The incidence of vaccine-preventable bacterial diseases have significantly decreased among children in England during the past 50 years, according to study findings presented at the 2014 European Society for Pediatric Infectious Diseases Annual Meeting.
Natalie G. Martin, MBChB, of the NIHR Oxford Biomedical Research Centre, and colleagues analyzed data from English hospitals from 1968 to 1986 and 1989 onward, as well as data for Oxfordshire and surrounding areas from 1963 to 2011. They specifically looked at hospital admission rates for children younger than 15 years with Haemophilus influenzae, meningococcal and pneumococcal meningitis and sepsis.
The annual age-standardized rate for H. influenzae meningitis varied from 2.86 to 6.72 episodes per 100,000 children between 1968 and 1991, peaking at 6.72 (95% CI, 6.18-7.26) in 1992. Rates decreased by 94% after the introduction of routine H. influenzae type b vaccination in 1992. There was an increase in admissions in the early 2000s, peaking at 1.24 admissions per 100,000 children in 2003. This rate decreased to 0.28 per 100,000 children by 2008. Admission rates for sepsis remained low from 1995 to 2011.
Before 1985, the episode-based admission rate for meningococcal disease remained at a stable five admissions per 100,000 children. There was a small increase during the mid-1970s. Admission rates for Neisseria meningitidis increased in the 1990s, peaking at 34.54 admissions per 100,000 children in 1999. Admission rates decreased to 12.4 per 100,000 children after the meningococcal serogroup C vaccine was introduced in 2011. Person-based admission rates for N. meningitidis decreased by 66% between 1999 and 2011.
Admission rates for pneumococcal meningitis ranged from 1.13 to 2.29 per 100,000 children in England before 1985 and gradually increased through the 1990s and 2000s, peaking at 4.45 admission episodes per 100,000 children in 2006. Rates decreased in 2006 when the 7-valent pneumococcal conjugate vaccine was introduced, dropping to 2.03 episodes per 100,000 children in 2011. Researchers noted a small increase in admission rates for pneumococcal meningitis in 2009 and sepsis in 2010, which decreased after the replacement of PCV7 with 13-valent pneumococcal conjugate vaccine in the infant immunization schedule.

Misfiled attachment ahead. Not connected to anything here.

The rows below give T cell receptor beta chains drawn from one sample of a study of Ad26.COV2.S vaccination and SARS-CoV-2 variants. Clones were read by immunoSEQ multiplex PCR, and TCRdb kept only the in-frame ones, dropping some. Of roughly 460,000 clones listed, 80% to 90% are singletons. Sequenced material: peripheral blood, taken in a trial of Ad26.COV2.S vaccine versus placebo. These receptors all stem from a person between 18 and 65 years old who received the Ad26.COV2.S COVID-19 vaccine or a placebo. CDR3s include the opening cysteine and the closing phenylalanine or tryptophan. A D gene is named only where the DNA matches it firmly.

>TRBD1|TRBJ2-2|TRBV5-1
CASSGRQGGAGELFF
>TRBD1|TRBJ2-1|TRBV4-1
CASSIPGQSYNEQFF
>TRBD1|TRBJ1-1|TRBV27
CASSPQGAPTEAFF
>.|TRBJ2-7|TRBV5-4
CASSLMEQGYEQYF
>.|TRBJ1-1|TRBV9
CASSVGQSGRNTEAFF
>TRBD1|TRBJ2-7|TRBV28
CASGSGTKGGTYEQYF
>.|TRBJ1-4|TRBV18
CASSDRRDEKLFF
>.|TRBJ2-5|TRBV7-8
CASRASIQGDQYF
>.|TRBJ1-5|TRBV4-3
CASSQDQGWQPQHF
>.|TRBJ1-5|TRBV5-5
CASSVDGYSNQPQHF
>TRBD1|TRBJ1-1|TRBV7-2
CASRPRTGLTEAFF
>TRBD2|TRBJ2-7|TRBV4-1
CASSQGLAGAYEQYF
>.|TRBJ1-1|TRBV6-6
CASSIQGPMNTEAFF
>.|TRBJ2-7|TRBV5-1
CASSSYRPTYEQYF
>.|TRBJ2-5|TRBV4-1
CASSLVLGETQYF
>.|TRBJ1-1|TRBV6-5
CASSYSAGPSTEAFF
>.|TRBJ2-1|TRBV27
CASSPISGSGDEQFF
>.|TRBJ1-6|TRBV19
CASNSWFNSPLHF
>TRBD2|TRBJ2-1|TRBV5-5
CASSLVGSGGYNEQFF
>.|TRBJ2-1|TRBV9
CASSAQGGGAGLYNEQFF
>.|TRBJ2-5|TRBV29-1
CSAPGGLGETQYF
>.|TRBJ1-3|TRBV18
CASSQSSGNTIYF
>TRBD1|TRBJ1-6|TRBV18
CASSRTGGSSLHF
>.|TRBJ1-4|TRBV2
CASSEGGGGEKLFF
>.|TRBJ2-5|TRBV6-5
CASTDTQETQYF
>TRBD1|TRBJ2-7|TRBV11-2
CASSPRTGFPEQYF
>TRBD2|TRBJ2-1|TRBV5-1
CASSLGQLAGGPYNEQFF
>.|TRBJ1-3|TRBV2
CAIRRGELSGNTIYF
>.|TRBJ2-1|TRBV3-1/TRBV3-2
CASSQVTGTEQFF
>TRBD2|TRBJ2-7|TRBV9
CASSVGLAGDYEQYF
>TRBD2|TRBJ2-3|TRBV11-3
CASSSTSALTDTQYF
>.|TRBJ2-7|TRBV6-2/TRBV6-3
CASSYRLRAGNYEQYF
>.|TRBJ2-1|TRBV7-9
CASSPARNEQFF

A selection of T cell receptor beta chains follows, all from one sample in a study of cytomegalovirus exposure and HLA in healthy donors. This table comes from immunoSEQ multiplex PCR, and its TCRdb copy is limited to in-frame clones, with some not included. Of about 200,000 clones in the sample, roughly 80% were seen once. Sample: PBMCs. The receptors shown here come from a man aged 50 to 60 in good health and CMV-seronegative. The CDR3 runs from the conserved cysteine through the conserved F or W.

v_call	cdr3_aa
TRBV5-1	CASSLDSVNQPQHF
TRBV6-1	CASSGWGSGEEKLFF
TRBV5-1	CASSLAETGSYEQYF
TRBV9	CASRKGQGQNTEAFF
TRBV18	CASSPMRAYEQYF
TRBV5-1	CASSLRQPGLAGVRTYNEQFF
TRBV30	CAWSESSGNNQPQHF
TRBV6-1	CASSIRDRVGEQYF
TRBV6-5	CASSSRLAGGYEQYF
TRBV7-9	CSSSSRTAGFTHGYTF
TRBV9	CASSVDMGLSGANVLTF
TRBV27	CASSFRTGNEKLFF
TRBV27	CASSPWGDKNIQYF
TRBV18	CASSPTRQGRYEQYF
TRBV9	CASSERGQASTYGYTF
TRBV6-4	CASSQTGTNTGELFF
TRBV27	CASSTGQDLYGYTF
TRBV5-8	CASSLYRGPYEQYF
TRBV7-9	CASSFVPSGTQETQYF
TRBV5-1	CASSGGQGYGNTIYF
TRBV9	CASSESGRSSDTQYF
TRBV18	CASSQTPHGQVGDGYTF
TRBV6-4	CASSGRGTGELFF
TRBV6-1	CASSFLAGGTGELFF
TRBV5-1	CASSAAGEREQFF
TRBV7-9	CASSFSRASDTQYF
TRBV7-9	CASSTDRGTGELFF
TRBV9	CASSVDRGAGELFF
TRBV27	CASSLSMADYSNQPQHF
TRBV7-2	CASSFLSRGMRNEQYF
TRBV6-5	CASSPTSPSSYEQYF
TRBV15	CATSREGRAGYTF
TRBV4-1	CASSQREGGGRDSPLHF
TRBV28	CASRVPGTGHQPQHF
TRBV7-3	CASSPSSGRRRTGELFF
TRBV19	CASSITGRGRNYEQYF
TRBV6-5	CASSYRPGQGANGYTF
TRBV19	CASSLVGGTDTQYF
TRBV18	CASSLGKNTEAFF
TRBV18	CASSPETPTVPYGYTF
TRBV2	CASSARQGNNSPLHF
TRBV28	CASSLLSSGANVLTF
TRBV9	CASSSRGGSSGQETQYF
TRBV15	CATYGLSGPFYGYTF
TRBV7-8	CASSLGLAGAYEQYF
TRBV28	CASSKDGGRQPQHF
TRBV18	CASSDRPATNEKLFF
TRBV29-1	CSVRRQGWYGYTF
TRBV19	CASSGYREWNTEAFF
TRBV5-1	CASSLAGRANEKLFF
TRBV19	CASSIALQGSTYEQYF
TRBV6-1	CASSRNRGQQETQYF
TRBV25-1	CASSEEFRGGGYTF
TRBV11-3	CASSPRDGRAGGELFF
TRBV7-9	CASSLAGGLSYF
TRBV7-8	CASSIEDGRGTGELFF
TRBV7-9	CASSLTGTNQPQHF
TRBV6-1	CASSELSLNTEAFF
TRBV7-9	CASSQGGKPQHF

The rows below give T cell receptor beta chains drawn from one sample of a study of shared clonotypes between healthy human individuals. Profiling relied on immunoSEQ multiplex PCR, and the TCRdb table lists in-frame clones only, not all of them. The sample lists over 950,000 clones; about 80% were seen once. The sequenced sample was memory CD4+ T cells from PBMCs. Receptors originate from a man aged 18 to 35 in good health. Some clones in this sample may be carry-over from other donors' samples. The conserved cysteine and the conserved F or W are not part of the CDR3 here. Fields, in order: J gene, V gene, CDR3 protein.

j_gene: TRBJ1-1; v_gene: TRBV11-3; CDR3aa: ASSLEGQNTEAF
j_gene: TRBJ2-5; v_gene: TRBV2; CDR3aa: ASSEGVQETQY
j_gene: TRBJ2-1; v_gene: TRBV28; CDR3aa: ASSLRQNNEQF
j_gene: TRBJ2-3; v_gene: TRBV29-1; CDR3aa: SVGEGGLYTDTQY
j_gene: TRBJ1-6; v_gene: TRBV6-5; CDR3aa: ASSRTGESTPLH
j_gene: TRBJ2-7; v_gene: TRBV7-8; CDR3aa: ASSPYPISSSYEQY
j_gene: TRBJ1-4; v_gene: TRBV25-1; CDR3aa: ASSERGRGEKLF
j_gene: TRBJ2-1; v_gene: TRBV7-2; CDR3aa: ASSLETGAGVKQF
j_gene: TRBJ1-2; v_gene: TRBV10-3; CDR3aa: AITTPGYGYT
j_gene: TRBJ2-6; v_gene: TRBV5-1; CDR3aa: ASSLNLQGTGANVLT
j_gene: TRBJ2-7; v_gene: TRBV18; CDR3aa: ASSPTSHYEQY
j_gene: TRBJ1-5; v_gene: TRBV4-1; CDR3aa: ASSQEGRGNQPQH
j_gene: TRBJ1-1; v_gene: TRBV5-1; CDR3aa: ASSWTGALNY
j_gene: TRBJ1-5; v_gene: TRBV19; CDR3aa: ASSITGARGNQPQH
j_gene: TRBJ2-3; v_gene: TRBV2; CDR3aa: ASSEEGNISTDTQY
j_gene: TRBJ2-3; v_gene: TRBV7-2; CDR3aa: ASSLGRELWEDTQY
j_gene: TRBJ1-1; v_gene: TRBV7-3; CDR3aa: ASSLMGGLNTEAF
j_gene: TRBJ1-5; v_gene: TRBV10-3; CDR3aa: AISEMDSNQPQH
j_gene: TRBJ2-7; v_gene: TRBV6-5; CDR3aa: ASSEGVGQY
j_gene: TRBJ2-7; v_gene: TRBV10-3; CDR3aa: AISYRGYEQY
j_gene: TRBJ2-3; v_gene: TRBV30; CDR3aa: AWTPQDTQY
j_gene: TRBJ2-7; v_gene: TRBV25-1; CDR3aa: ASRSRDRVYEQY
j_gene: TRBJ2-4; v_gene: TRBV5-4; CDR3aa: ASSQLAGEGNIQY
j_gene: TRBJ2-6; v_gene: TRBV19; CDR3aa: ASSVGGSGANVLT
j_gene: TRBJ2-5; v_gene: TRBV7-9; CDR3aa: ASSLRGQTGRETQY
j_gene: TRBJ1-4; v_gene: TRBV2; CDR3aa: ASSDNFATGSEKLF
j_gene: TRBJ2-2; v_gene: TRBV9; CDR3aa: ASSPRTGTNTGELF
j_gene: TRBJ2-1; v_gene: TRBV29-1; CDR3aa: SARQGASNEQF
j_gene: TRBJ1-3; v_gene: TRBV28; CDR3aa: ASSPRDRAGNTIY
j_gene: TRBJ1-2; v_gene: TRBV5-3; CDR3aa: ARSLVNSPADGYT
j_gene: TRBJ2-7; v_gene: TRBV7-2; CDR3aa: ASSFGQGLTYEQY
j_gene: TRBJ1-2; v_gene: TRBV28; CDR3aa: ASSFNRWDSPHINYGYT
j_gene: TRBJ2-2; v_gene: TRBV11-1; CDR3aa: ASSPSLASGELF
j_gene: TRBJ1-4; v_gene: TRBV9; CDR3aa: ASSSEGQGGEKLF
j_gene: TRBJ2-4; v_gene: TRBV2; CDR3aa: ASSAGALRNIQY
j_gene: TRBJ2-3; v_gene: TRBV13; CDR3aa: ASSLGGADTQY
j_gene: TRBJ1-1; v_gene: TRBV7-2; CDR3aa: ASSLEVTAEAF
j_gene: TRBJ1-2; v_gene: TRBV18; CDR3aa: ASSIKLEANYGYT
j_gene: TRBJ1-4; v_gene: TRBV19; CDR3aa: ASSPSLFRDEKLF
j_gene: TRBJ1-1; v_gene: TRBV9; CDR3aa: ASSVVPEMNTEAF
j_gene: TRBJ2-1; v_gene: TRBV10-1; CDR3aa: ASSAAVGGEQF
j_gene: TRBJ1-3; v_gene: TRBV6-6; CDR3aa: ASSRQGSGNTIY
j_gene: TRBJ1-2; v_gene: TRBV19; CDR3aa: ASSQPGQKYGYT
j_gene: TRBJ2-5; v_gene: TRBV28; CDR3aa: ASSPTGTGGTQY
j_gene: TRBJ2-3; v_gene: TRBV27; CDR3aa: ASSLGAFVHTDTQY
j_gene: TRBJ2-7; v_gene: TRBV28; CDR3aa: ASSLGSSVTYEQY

Hospital admission rates for adults aged 65 years and older did not consistently change between 1999 and 2011. Incidence rates for H. influenza, meningococcal and pneumococcal meningitis, and sepsis were higher among males than females. Infants experienced the greatest burden of these diseases.
Andrew Riordan, PhD, of the Alder Hey Children’s NHS Foundation Trust, Liverpool, United Kingdom, wrote in an accompanying editorial that more work can be done to lower the incidence of pneumococcal diseases among children.
“Pneumococcal meningitis has the highest morbidity and mortality in children. Despite widespread use of the PCV7 in the US, pneumococcal meningitis is still the most common bacterial meningitis in American children, mostly due to non-vaccine serotypes. A 13-valent PCV was introduced in the UK in 2011, but there are 80 other serotypes of pneumococcus not included in this vaccine. Further efforts to provide broader protection against pneumococcus are needed,” Riordan wrote.
Although their findings indicate reductions in the incidence of vaccine-preventable pediatric invasive bacterial disease have occurred in England, the researchers concluded: “… There were still many children younger than 15 years admitted to hospital with meningococcal infection, pneumococcal septicemia, or meningitis … showing the importance of ongoing vaccine development and deployment to ensure child health.”
For more information:
Martin NG. Abstract #OS03. Presented at: ESPID 2014; May 6-10, 2014; Dublin.
Martin NG. Lancet Infect Dis. 2014;14:397-405.
Disclosure: See the study for a list of researchers’ financial disclosures.